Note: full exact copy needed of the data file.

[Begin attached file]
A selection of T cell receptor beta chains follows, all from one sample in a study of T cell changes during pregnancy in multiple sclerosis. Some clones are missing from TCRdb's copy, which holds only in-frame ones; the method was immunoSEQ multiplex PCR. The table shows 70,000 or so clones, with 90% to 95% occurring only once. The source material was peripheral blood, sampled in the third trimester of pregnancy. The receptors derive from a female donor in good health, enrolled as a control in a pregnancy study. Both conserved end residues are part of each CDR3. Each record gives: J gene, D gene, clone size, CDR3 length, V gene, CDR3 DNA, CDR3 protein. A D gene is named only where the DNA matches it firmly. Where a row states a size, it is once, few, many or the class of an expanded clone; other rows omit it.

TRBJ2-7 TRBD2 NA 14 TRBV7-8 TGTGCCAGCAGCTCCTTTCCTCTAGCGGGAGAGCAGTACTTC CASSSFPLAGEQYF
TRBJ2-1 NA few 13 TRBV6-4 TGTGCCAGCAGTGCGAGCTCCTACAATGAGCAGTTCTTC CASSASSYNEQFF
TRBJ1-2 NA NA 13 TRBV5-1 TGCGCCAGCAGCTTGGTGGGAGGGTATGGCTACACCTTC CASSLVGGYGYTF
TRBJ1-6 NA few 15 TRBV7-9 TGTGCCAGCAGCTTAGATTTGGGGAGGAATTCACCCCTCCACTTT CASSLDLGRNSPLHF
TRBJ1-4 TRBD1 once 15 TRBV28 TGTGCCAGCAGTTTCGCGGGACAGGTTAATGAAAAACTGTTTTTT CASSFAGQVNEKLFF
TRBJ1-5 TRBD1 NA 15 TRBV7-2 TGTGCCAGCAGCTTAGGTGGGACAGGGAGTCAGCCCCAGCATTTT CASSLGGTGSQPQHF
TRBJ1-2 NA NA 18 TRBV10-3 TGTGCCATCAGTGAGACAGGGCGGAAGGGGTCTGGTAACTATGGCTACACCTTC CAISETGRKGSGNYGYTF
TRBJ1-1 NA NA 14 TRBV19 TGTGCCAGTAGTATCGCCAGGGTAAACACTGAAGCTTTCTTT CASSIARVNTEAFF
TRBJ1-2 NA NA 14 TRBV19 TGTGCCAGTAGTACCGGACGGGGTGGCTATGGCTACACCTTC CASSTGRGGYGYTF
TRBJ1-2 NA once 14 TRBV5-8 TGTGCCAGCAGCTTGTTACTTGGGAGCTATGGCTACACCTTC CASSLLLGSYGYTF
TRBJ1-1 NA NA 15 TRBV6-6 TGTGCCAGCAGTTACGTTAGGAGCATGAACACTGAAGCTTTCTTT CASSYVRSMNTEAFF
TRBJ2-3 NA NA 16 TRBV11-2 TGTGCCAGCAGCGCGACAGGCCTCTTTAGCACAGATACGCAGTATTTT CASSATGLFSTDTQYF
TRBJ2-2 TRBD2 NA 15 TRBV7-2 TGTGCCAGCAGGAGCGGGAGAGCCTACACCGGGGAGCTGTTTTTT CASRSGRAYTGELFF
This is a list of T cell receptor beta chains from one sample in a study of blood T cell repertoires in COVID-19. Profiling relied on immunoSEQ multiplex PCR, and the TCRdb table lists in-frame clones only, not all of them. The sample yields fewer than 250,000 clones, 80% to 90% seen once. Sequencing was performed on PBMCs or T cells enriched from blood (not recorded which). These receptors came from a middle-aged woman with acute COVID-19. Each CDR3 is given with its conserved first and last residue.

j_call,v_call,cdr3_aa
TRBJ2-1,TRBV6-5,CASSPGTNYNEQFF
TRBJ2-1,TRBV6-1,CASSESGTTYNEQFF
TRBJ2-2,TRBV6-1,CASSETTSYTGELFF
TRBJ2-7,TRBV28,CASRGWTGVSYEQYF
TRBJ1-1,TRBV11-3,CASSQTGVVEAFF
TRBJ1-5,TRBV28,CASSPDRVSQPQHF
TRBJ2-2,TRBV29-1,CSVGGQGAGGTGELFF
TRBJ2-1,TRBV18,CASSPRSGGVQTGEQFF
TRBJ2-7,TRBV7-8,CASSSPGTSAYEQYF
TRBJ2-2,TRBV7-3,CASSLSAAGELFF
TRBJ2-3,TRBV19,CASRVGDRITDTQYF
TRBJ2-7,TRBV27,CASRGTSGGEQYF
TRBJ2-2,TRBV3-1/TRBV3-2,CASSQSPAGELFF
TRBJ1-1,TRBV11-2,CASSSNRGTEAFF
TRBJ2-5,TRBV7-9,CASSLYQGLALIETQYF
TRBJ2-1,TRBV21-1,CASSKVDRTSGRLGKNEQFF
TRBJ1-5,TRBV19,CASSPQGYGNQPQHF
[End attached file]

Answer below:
A selection of T cell receptor beta chains follows, all from one sample in a study of T cell changes during pregnancy in multiple sclerosis. Some clones are missing from TCRdb's copy, which holds only in-frame ones; the method was immunoSEQ multiplex PCR. The table shows 70,000 or so clones, with 90% to 95% occurring only once. The source material was peripheral blood, sampled in the third trimester of pregnancy. The receptors derive from a female donor in good health, enrolled as a control in a pregnancy study. Both conserved end residues are part of each CDR3. Each record gives: J gene, D gene, clone size, CDR3 length, V gene, CDR3 DNA, CDR3 protein. A D gene is named only where the DNA matches it firmly. Where a row states a size, it is once, few, many or the class of an expanded clone; other rows omit it.

TRBJ2-7 TRBD2 NA 14 TRBV7-8 TGTGCCAGCAGCTCCTTTCCTCTAGCGGGAGAGCAGTACTTC CASSSFPLAGEQYF
TRBJ2-1 NA few 13 TRBV6-4 TGTGCCAGCAGTGCGAGCTCCTACAATGAGCAGTTCTTC CASSASSYNEQFF
TRBJ1-2 NA NA 13 TRBV5-1 TGCGCCAGCAGCTTGGTGGGAGGGTATGGCTACACCTTC CASSLVGGYGYTF
TRBJ1-6 NA few 15 TRBV7-9 TGTGCCAGCAGCTTAGATTTGGGGAGGAATTCACCCCTCCACTTT CASSLDLGRNSPLHF
TRBJ1-4 TRBD1 once 15 TRBV28 TGTGCCAGCAGTTTCGCGGGACAGGTTAATGAAAAACTGTTTTTT CASSFAGQVNEKLFF
TRBJ1-5 TRBD1 NA 15 TRBV7-2 TGTGCCAGCAGCTTAGGTGGGACAGGGAGTCAGCCCCAGCATTTT CASSLGGTGSQPQHF
TRBJ1-2 NA NA 18 TRBV10-3 TGTGCCATCAGTGAGACAGGGCGGAAGGGGTCTGGTAACTATGGCTACACCTTC CAISETGRKGSGNYGYTF
TRBJ1-1 NA NA 14 TRBV19 TGTGCCAGTAGTATCGCCAGGGTAAACACTGAAGCTTTCTTT CASSIARVNTEAFF
TRBJ1-2 NA NA 14 TRBV19 TGTGCCAGTAGTACCGGACGGGGTGGCTATGGCTACACCTTC CASSTGRGGYGYTF
TRBJ1-2 NA once 14 TRBV5-8 TGTGCCAGCAGCTTGTTACTTGGGAGCTATGGCTACACCTTC CASSLLLGSYGYTF
TRBJ1-1 NA NA 15 TRBV6-6 TGTGCCAGCAGTTACGTTAGGAGCATGAACACTGAAGCTTTCTTT CASSYVRSMNTEAFF
TRBJ2-3 NA NA 16 TRBV11-2 TGTGCCAGCAGCGCGACAGGCCTCTTTAGCACAGATACGCAGTATTTT CASSATGLFSTDTQYF
TRBJ2-2 TRBD2 NA 15 TRBV7-2 TGTGCCAGCAGGAGCGGGAGAGCCTACACCGGGGAGCTGTTTTTT CASRSGRAYTGELFF
This is a list of T cell receptor beta chains from one sample in a study of blood T cell repertoires in COVID-19. Profiling relied on immunoSEQ multiplex PCR, and the TCRdb table lists in-frame clones only, not all of them. The sample yields fewer than 250,000 clones, 80% to 90% seen once. Sequencing was performed on PBMCs or T cells enriched from blood (not recorded which). These receptors came from a middle-aged woman with acute COVID-19. Each CDR3 is given with its conserved first and last residue.

j_call,v_call,cdr3_aa
TRBJ2-1,TRBV6-5,CASSPGTNYNEQFF
TRBJ2-1,TRBV6-1,CASSESGTTYNEQFF
TRBJ2-2,TRBV6-1,CASSETTSYTGELFF
TRBJ2-7,TRBV28,CASRGWTGVSYEQYF
TRBJ1-1,TRBV11-3,CASSQTGVVEAFF
TRBJ1-5,TRBV28,CASSPDRVSQPQHF
TRBJ2-2,TRBV29-1,CSVGGQGAGGTGELFF
TRBJ2-1,TRBV18,CASSPRSGGVQTGEQFF
TRBJ2-7,TRBV7-8,CASSSPGTSAYEQYF
TRBJ2-2,TRBV7-3,CASSLSAAGELFF
TRBJ2-3,TRBV19,CASRVGDRITDTQYF
TRBJ2-7,TRBV27,CASRGTSGGEQYF
TRBJ2-2,TRBV3-1/TRBV3-2,CASSQSPAGELFF
TRBJ1-1,TRBV11-2,CASSSNRGTEAFF
TRBJ2-5,TRBV7-9,CASSLYQGLALIETQYF
TRBJ2-1,TRBV21-1,CASSKVDRTSGRLGKNEQFF
TRBJ1-5,TRBV19,CASSPQGYGNQPQHF